"We still see people standing in a long line despite a massacre to get bread," the cameraman says.
The Observatory also reported 13 dead in a separate attack Monday in Aleppo's Halak neighborhood.
The videos appeared genuine and corresponded to other reports on the incidents. Syria's government severely restricts media access, making independent confirmation nearly impossible.
Syria's uprising began with peaceful protests in March 2011 and later escalated into a civil war that the opposition says has killed more than 40,000 people. So far, both sides have refused international calls for a negotiated solution.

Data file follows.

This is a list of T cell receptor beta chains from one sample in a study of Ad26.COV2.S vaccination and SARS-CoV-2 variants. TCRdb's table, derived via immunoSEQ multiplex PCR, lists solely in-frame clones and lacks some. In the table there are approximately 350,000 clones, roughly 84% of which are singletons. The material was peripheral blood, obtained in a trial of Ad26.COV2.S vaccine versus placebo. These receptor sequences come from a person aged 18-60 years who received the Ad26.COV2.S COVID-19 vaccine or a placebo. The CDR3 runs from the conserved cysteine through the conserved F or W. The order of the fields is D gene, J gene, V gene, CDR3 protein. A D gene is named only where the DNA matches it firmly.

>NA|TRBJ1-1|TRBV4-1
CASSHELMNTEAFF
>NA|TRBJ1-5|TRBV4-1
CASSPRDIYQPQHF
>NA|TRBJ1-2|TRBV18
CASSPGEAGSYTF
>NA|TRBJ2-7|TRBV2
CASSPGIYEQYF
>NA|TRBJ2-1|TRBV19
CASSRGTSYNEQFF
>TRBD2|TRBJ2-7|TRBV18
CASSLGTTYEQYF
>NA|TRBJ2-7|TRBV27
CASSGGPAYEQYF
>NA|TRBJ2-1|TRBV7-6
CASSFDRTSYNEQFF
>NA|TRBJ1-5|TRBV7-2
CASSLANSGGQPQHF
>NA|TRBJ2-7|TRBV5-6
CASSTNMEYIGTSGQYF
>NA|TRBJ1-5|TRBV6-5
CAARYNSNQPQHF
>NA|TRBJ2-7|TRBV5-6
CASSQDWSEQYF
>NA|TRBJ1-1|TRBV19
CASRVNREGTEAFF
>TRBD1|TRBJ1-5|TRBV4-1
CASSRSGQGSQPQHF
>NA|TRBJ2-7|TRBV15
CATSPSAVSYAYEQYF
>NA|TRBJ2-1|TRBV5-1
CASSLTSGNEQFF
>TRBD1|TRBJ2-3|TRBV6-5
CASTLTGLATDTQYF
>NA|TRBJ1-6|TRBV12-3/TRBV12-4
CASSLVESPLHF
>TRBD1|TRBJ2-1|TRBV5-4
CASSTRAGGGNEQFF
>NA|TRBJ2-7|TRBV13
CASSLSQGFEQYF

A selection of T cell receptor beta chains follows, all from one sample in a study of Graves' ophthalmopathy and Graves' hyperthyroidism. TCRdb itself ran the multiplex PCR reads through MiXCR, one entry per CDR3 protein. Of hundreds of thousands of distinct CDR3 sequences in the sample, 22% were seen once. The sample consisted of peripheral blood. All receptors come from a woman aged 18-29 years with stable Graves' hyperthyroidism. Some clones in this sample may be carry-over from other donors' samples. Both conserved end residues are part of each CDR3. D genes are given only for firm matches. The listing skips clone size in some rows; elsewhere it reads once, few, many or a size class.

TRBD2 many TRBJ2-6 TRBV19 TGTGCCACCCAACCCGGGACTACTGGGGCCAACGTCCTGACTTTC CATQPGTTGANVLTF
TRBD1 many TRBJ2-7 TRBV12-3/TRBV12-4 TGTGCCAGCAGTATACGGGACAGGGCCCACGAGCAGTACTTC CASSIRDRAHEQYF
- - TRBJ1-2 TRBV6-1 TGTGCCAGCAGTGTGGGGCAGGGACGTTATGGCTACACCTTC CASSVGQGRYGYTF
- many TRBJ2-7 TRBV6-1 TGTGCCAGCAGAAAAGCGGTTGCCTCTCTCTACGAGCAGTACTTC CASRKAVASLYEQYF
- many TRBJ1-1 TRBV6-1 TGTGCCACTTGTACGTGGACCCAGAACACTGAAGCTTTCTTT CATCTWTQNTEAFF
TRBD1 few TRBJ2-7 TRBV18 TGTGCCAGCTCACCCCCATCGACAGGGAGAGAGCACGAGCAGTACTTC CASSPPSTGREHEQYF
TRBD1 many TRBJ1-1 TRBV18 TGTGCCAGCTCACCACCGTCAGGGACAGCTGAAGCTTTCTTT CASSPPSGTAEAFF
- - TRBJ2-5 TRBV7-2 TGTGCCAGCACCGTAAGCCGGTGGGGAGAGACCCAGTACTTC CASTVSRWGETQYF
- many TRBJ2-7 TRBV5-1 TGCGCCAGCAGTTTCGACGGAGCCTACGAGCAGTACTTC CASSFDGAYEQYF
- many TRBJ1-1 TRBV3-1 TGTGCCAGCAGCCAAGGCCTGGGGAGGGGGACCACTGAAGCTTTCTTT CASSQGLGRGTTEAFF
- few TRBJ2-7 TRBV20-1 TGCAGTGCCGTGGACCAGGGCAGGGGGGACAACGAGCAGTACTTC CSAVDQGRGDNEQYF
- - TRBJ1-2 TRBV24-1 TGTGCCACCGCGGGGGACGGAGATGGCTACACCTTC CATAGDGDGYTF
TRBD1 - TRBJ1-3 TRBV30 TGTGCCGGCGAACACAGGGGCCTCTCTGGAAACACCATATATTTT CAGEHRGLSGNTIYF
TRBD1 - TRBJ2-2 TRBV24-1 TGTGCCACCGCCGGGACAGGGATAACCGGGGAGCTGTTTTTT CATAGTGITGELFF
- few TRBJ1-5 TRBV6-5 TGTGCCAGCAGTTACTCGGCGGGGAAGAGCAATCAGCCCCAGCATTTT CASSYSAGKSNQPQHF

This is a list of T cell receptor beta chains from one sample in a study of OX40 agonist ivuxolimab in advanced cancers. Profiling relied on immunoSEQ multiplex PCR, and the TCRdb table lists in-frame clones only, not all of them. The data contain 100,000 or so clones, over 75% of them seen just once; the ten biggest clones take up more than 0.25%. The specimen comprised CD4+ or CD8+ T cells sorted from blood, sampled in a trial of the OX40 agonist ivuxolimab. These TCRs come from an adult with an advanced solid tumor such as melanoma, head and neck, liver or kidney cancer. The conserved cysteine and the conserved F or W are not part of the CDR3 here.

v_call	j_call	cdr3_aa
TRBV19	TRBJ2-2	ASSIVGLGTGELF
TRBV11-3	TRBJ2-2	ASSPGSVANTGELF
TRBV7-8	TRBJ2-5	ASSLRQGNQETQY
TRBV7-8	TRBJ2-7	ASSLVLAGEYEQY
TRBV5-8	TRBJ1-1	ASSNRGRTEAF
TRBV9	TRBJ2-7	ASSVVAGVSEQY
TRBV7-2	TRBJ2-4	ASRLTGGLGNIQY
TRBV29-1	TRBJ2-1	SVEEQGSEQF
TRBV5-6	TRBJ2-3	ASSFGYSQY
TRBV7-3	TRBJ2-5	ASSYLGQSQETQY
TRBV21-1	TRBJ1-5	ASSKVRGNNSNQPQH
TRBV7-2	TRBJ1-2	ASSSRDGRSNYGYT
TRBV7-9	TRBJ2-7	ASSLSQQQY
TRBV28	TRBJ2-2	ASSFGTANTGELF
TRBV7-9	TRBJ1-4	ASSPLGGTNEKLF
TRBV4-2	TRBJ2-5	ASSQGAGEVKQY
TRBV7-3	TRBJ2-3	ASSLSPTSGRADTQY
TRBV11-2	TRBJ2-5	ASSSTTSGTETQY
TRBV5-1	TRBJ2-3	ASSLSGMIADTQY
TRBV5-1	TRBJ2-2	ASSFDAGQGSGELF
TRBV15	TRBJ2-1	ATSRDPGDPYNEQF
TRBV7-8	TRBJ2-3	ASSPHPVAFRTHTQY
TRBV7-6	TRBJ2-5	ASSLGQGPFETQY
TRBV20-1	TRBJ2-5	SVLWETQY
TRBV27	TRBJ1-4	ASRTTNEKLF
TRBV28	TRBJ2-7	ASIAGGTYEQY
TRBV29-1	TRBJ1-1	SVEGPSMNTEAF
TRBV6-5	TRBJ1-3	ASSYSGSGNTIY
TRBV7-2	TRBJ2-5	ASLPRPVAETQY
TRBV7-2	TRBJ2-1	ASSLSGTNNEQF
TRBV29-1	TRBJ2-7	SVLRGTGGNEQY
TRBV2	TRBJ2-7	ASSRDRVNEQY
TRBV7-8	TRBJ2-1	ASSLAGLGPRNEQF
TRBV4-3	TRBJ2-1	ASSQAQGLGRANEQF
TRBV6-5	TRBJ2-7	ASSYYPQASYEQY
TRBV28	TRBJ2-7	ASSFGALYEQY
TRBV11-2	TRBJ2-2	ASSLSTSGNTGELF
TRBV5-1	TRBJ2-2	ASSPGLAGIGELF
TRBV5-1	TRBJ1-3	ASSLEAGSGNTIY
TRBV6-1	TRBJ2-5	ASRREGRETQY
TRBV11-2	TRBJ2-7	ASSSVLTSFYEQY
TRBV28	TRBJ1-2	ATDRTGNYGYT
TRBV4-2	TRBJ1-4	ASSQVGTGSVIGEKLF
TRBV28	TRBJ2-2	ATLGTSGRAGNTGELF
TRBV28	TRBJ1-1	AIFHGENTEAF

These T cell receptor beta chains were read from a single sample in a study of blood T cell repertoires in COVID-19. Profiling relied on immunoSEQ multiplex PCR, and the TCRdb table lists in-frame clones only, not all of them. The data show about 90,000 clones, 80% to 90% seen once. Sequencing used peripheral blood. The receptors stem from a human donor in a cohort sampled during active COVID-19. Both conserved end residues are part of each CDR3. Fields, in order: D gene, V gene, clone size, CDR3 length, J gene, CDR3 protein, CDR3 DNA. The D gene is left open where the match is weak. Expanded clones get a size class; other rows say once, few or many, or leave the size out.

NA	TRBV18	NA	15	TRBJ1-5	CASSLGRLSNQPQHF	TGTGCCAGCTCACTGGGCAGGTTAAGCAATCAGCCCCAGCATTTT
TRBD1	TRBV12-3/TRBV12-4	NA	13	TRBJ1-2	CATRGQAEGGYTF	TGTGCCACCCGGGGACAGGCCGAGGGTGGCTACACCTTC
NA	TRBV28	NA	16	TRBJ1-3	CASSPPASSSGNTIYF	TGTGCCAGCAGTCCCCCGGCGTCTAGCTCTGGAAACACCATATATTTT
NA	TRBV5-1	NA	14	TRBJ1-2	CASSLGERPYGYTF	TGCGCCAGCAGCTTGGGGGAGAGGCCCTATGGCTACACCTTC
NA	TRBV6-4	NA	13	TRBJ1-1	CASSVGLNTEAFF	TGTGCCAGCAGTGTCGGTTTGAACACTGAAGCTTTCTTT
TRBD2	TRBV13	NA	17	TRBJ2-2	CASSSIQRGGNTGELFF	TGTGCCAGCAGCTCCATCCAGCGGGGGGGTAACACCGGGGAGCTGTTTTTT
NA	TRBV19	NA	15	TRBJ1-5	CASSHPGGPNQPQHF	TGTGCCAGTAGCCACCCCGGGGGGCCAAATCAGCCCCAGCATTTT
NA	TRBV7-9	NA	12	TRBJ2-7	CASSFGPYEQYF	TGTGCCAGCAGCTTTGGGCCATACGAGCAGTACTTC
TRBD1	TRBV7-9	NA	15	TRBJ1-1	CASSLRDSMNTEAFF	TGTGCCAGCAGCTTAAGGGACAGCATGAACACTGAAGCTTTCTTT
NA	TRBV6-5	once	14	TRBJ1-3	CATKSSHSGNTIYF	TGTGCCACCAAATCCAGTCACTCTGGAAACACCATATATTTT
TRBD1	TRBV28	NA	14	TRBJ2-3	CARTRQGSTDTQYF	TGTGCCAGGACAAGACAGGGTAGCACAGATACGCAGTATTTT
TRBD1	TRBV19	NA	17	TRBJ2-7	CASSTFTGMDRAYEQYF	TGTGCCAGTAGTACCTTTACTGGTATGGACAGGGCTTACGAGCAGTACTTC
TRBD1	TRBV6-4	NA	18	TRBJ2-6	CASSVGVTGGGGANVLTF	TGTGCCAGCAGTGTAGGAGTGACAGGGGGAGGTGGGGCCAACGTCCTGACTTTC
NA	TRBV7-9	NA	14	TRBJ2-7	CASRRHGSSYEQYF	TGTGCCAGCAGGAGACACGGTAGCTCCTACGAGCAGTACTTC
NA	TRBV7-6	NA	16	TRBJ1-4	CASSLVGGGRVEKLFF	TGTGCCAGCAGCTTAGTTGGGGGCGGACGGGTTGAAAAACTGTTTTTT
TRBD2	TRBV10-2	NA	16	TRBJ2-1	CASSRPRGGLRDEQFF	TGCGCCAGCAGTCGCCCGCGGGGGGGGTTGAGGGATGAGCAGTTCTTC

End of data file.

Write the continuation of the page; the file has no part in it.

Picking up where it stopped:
Most analysts agree that the tide is turning, however slowly, against the regime.
But Fyodor Lukyanov, editor of the foreign policy magazine Russia in Global Affairs, said Assad won't leave without a fight.
"Assad realizes that there is no way back for him," said Lukyanov, a leading Russian foreign policy expert with high-level Foreign Ministry connections. "If he tries to jump the boat, his own supporters will not forgive him for doing that. And if he loses, no one will give him any guarantees."
Associated Press writers Albert Aji in Damascus, Syria, Barbara Surk in Beirut, Ian Deitch in Jerusalem, Slobodan Lekic in Brussels and Kimberly Dozier and Pauline Jelinek in Washington contributed to this report.